Entecavir is an analogue of guanosine nucleoside that is prescribed to treat:
Chronic infection with the Hepatitis B virus (HBV) is defined as sustained increases in serum aminotransferases or signs of histologically active illness in both adult patients and children (at least 2 years of age) with active viral replication.
Dosage and Side Effects
Entecavir should be ingested orally once daily, consistently at approximately the same time, on an empty stomach—preferably at least 2 hours after a meal and 2 hours before the next one. Swallow Entecavir tablets whole with water; avoid breaking, chewing, or opening them.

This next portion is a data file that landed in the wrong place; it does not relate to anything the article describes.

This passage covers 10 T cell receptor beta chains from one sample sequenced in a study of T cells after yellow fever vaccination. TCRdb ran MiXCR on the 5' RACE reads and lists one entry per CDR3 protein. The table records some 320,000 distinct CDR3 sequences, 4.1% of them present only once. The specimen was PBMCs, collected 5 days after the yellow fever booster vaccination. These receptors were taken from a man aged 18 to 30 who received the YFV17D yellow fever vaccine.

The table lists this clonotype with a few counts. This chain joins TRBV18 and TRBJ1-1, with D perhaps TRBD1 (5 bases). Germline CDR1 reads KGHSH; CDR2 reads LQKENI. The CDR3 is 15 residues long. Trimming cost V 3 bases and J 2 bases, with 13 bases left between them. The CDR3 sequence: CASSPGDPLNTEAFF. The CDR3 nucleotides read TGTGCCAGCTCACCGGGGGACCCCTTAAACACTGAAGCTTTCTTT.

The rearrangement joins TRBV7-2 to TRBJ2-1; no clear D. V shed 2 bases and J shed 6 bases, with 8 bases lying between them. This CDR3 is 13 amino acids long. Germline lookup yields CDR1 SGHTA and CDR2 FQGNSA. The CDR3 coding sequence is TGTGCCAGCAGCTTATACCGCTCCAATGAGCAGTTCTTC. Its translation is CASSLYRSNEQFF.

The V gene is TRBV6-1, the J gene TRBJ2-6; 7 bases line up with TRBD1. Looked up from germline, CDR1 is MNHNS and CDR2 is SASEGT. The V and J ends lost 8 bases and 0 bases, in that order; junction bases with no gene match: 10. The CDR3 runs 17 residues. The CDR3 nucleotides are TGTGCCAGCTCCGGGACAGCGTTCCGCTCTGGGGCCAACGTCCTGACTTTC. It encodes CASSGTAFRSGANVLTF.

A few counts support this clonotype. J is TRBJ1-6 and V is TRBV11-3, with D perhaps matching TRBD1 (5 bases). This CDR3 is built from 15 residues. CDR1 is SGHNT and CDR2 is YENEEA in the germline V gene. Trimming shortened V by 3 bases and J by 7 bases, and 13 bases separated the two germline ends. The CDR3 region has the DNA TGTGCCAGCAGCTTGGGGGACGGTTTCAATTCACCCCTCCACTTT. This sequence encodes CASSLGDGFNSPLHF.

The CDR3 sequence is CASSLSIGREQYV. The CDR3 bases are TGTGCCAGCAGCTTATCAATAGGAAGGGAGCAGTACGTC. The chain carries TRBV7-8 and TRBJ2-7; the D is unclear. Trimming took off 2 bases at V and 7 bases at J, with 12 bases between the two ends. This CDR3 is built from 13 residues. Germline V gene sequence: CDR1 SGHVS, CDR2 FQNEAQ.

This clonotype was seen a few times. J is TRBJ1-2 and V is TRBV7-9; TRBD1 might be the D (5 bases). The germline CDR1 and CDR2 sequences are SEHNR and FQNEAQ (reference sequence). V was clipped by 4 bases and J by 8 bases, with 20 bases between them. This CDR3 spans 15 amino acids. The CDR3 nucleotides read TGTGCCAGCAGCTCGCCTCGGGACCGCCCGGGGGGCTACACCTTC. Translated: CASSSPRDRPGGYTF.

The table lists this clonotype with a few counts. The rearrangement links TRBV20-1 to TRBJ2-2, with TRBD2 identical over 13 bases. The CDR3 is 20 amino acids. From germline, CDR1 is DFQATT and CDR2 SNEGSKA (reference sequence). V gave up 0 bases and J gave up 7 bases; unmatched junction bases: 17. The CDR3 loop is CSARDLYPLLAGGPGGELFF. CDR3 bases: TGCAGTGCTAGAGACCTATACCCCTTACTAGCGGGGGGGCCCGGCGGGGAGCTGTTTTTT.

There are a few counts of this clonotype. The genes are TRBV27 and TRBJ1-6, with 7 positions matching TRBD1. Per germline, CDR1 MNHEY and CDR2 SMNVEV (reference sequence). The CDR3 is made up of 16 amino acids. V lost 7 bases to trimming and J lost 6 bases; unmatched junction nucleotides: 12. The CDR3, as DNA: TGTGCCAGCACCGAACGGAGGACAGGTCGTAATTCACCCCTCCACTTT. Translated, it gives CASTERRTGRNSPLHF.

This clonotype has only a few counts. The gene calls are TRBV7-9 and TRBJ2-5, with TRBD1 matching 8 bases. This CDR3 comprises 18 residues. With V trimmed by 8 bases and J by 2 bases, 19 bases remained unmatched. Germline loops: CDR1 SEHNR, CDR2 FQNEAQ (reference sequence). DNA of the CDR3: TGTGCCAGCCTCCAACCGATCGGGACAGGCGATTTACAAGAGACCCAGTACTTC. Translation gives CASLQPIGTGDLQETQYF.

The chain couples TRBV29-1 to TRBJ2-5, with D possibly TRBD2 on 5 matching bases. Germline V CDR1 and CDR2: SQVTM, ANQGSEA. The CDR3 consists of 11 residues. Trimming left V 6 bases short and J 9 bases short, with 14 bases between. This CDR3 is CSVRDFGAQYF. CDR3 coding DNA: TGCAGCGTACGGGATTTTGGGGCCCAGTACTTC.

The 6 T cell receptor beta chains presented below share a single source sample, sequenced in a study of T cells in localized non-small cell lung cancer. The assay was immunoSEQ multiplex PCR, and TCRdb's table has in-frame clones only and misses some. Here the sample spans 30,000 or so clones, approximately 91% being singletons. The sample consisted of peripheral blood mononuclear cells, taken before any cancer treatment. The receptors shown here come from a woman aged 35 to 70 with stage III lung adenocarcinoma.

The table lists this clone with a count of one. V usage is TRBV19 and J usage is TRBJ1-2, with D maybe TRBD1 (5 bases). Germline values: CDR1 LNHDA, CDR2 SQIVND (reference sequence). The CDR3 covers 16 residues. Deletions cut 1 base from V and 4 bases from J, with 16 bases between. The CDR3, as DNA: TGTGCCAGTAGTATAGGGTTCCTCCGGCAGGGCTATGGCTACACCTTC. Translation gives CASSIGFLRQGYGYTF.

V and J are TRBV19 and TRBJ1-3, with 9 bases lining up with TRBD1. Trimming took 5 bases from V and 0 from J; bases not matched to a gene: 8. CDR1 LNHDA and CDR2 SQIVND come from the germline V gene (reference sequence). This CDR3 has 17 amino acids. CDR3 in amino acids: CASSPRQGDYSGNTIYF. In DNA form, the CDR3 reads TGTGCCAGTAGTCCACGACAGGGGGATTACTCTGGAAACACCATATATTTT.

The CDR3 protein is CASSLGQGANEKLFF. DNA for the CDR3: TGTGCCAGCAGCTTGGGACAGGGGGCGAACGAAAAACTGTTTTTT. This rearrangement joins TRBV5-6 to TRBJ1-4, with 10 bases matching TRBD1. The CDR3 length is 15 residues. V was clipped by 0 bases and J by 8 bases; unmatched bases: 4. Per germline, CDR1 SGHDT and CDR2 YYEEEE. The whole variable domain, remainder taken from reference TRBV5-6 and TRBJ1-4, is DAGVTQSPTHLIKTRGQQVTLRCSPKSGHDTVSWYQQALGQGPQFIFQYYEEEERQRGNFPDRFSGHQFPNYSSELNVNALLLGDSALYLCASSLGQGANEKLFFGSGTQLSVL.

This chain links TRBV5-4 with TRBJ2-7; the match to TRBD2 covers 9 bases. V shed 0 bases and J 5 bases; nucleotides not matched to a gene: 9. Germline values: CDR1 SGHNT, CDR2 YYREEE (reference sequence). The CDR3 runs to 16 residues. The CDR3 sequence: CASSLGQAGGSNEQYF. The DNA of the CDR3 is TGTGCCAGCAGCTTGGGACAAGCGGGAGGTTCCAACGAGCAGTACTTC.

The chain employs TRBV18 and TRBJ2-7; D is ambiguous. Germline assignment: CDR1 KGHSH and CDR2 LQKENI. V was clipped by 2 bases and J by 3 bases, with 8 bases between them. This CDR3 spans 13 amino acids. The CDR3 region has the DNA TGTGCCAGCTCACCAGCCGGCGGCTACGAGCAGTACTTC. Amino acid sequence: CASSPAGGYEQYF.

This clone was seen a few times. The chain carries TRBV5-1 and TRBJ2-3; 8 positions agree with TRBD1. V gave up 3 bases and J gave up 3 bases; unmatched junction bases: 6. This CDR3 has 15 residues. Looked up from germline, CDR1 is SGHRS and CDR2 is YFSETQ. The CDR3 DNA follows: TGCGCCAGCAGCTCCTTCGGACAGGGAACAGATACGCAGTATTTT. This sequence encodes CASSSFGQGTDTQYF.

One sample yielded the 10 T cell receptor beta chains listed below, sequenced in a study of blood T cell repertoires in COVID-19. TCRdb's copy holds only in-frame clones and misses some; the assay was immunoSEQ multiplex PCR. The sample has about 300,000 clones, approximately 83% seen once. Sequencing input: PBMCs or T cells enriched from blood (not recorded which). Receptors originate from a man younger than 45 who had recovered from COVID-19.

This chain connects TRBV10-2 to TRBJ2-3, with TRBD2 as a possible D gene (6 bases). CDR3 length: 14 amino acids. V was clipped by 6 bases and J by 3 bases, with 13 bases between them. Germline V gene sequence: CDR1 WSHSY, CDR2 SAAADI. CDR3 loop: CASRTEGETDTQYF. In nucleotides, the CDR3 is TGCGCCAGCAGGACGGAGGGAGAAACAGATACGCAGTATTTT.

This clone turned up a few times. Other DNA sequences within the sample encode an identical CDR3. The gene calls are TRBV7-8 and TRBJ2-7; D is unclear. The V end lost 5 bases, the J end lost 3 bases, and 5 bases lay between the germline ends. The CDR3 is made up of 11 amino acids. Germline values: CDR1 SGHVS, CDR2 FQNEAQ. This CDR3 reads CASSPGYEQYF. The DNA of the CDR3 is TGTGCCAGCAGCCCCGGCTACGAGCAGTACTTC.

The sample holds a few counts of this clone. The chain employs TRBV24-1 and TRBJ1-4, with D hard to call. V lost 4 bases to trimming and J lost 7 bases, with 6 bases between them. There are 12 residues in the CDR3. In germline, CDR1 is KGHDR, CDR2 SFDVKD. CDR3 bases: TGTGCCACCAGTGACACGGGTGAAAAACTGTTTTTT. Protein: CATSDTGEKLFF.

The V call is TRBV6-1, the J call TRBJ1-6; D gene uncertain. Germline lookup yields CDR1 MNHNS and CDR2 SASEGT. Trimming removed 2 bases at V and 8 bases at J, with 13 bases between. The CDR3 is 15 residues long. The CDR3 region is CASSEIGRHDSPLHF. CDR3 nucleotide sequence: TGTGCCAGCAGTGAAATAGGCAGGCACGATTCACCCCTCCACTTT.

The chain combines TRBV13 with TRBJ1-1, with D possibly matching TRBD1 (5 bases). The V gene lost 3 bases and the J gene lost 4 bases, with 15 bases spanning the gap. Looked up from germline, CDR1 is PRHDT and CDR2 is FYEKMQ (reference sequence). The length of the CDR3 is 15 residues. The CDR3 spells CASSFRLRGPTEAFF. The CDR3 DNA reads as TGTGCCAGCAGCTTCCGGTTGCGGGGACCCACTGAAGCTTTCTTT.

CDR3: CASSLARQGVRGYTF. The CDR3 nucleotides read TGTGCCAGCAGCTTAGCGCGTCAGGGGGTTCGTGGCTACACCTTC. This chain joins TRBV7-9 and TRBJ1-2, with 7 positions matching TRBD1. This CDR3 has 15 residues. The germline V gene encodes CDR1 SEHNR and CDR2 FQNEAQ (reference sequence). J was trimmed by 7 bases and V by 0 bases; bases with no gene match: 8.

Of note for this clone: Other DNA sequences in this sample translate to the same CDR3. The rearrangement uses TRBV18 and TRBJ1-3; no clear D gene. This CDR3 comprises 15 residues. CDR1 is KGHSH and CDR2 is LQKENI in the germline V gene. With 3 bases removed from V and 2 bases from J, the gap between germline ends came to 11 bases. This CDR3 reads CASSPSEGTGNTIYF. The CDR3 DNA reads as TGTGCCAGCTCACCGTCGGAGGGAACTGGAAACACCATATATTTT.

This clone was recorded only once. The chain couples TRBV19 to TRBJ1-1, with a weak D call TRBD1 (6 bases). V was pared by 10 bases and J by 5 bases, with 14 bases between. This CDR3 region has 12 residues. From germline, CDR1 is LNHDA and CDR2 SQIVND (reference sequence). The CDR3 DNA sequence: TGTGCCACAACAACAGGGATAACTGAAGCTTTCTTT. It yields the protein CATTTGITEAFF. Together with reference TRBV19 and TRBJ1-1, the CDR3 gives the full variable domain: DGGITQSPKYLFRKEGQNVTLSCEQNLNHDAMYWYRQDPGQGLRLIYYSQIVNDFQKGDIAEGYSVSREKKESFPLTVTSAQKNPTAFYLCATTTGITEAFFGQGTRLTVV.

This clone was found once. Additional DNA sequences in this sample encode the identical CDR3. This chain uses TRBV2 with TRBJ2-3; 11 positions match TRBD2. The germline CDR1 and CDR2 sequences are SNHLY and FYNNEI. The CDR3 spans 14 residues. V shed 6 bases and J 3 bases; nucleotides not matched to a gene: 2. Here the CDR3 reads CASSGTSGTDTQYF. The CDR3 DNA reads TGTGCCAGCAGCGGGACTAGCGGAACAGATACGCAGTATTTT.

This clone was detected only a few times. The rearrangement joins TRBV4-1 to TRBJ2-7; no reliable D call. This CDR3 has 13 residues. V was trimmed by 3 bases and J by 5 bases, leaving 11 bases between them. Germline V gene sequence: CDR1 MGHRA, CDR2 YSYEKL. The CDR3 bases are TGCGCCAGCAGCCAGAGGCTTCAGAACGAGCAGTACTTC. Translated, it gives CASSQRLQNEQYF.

The most frequently observed adverse effects include headaches, fatigue, dizziness, and nausea. Less common side effects associated with Entecavir 1mg and Entecavir 0.5 mg tablets encompass diarrhea, indigestion, vomiting, drowsiness, and insomnia.
Serious complications reported among patients taking Entecavir comprise:
- Lactic acidosis
- Liver issues
- Hepatic enlargement
- Hepatic steatosis
What does Entecavir do?
Entecavir is classified as a nucleoside reverse transcriptase inhibitor (NRTI). Its mechanism involves hindering the multiplication of the hepatitis B virus (HBV) by blocking reverse transcriptase.
When was Entecavir approved?
Entecavir obtained medical approval in 2005. Recognized by the World Health Organization (WHO) as an essential medication, it’s listed among the safest and most effective medicines required within healthcare systems.
What type of medication is Entecavir?
Entecavir belongs to the class of guanosine nucleoside analogue drugs, demonstrating selective activity against the hepatitis B virus (HBV).